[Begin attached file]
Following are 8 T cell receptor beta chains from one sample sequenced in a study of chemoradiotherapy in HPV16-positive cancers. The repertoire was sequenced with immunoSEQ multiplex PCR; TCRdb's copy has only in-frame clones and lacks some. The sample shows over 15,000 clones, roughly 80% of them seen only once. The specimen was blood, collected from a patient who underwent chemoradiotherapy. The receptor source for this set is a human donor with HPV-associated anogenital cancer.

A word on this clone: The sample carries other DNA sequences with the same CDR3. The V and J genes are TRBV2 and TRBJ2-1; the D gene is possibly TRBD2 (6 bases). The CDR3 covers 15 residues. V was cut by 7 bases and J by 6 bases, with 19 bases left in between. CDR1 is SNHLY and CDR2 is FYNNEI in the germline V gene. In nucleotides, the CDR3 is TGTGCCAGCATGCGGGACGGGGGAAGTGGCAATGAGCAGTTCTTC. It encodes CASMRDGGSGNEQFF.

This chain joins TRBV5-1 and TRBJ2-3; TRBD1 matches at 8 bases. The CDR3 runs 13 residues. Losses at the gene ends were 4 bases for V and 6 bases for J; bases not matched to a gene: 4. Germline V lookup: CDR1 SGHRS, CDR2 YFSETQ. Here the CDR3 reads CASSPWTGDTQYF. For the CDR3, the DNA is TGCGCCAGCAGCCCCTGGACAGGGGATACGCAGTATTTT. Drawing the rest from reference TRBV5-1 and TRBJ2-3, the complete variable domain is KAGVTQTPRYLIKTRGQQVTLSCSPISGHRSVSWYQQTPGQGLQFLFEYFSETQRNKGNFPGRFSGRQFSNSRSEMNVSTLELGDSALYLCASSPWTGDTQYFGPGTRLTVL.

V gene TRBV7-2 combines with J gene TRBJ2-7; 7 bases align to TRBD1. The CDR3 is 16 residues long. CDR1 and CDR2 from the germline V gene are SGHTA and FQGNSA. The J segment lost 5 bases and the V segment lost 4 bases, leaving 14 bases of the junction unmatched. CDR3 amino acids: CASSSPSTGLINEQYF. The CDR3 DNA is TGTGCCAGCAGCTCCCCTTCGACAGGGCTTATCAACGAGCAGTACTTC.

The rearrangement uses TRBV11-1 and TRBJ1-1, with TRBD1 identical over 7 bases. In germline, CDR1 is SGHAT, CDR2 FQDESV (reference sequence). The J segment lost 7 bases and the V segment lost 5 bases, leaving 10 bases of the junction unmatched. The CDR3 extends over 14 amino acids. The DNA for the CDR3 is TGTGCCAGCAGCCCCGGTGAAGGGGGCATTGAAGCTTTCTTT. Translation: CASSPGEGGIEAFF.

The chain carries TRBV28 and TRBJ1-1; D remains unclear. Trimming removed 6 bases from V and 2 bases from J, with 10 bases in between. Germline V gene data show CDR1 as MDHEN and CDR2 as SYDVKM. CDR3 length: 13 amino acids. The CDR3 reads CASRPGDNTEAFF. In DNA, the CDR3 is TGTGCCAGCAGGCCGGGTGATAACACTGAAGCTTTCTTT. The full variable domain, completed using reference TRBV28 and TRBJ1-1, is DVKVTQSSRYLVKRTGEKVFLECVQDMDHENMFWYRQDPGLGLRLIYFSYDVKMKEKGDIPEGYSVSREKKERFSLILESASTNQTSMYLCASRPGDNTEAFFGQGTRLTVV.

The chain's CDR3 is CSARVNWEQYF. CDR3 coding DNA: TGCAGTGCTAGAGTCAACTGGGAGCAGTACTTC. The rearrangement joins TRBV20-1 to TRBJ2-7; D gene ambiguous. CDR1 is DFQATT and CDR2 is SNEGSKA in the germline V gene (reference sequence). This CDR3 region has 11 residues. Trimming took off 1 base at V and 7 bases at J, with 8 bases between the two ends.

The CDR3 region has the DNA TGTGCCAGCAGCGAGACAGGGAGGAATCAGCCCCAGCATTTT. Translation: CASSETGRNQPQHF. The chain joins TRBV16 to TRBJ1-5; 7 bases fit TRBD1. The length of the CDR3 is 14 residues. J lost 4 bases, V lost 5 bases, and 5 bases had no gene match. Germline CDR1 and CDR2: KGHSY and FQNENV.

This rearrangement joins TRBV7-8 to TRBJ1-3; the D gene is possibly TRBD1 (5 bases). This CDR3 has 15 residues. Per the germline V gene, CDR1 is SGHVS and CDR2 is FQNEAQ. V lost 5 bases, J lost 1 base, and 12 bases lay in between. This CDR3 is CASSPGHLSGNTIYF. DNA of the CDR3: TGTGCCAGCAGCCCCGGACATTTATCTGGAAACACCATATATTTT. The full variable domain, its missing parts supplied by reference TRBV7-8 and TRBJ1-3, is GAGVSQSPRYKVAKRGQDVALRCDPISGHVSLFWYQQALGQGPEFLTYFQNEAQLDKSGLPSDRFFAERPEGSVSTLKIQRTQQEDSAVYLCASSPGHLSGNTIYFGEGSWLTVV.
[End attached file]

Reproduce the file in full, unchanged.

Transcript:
Following are 8 T cell receptor beta chains from one sample sequenced in a study of chemoradiotherapy in HPV16-positive cancers. The repertoire was sequenced with immunoSEQ multiplex PCR; TCRdb's copy has only in-frame clones and lacks some. The sample shows over 15,000 clones, roughly 80% of them seen only once. The specimen was blood, collected from a patient who underwent chemoradiotherapy. The receptor source for this set is a human donor with HPV-associated anogenital cancer.

A word on this clone: The sample carries other DNA sequences with the same CDR3. The V and J genes are TRBV2 and TRBJ2-1; the D gene is possibly TRBD2 (6 bases). The CDR3 covers 15 residues. V was cut by 7 bases and J by 6 bases, with 19 bases left in between. CDR1 is SNHLY and CDR2 is FYNNEI in the germline V gene. In nucleotides, the CDR3 is TGTGCCAGCATGCGGGACGGGGGAAGTGGCAATGAGCAGTTCTTC. It encodes CASMRDGGSGNEQFF.

This chain joins TRBV5-1 and TRBJ2-3; TRBD1 matches at 8 bases. The CDR3 runs 13 residues. Losses at the gene ends were 4 bases for V and 6 bases for J; bases not matched to a gene: 4. Germline V lookup: CDR1 SGHRS, CDR2 YFSETQ. Here the CDR3 reads CASSPWTGDTQYF. For the CDR3, the DNA is TGCGCCAGCAGCCCCTGGACAGGGGATACGCAGTATTTT. Drawing the rest from reference TRBV5-1 and TRBJ2-3, the complete variable domain is KAGVTQTPRYLIKTRGQQVTLSCSPISGHRSVSWYQQTPGQGLQFLFEYFSETQRNKGNFPGRFSGRQFSNSRSEMNVSTLELGDSALYLCASSPWTGDTQYFGPGTRLTVL.

V gene TRBV7-2 combines with J gene TRBJ2-7; 7 bases align to TRBD1. The CDR3 is 16 residues long. CDR1 and CDR2 from the germline V gene are SGHTA and FQGNSA. The J segment lost 5 bases and the V segment lost 4 bases, leaving 14 bases of the junction unmatched. CDR3 amino acids: CASSSPSTGLINEQYF. The CDR3 DNA is TGTGCCAGCAGCTCCCCTTCGACAGGGCTTATCAACGAGCAGTACTTC.

The rearrangement uses TRBV11-1 and TRBJ1-1, with TRBD1 identical over 7 bases. In germline, CDR1 is SGHAT, CDR2 FQDESV (reference sequence). The J segment lost 7 bases and the V segment lost 5 bases, leaving 10 bases of the junction unmatched. The CDR3 extends over 14 amino acids. The DNA for the CDR3 is TGTGCCAGCAGCCCCGGTGAAGGGGGCATTGAAGCTTTCTTT. Translation: CASSPGEGGIEAFF.

The chain carries TRBV28 and TRBJ1-1; D remains unclear. Trimming removed 6 bases from V and 2 bases from J, with 10 bases in between. Germline V gene data show CDR1 as MDHEN and CDR2 as SYDVKM. CDR3 length: 13 amino acids. The CDR3 reads CASRPGDNTEAFF. In DNA, the CDR3 is TGTGCCAGCAGGCCGGGTGATAACACTGAAGCTTTCTTT. The full variable domain, completed using reference TRBV28 and TRBJ1-1, is DVKVTQSSRYLVKRTGEKVFLECVQDMDHENMFWYRQDPGLGLRLIYFSYDVKMKEKGDIPEGYSVSREKKERFSLILESASTNQTSMYLCASRPGDNTEAFFGQGTRLTVV.

The chain's CDR3 is CSARVNWEQYF. CDR3 coding DNA: TGCAGTGCTAGAGTCAACTGGGAGCAGTACTTC. The rearrangement joins TRBV20-1 to TRBJ2-7; D gene ambiguous. CDR1 is DFQATT and CDR2 is SNEGSKA in the germline V gene (reference sequence). This CDR3 region has 11 residues. Trimming took off 1 base at V and 7 bases at J, with 8 bases between the two ends.

The CDR3 region has the DNA TGTGCCAGCAGCGAGACAGGGAGGAATCAGCCCCAGCATTTT. Translation: CASSETGRNQPQHF. The chain joins TRBV16 to TRBJ1-5; 7 bases fit TRBD1. The length of the CDR3 is 14 residues. J lost 4 bases, V lost 5 bases, and 5 bases had no gene match. Germline CDR1 and CDR2: KGHSY and FQNENV.

This rearrangement joins TRBV7-8 to TRBJ1-3; the D gene is possibly TRBD1 (5 bases). This CDR3 has 15 residues. Per the germline V gene, CDR1 is SGHVS and CDR2 is FQNEAQ. V lost 5 bases, J lost 1 base, and 12 bases lay in between. This CDR3 is CASSPGHLSGNTIYF. DNA of the CDR3: TGTGCCAGCAGCCCCGGACATTTATCTGGAAACACCATATATTTT. The full variable domain, its missing parts supplied by reference TRBV7-8 and TRBJ1-3, is GAGVSQSPRYKVAKRGQDVALRCDPISGHVSLFWYQQALGQGPEFLTYFQNEAQLDKSGLPSDRFFAERPEGSVSTLKIQRTQQEDSAVYLCASSPGHLSGNTIYFGEGSWLTVV.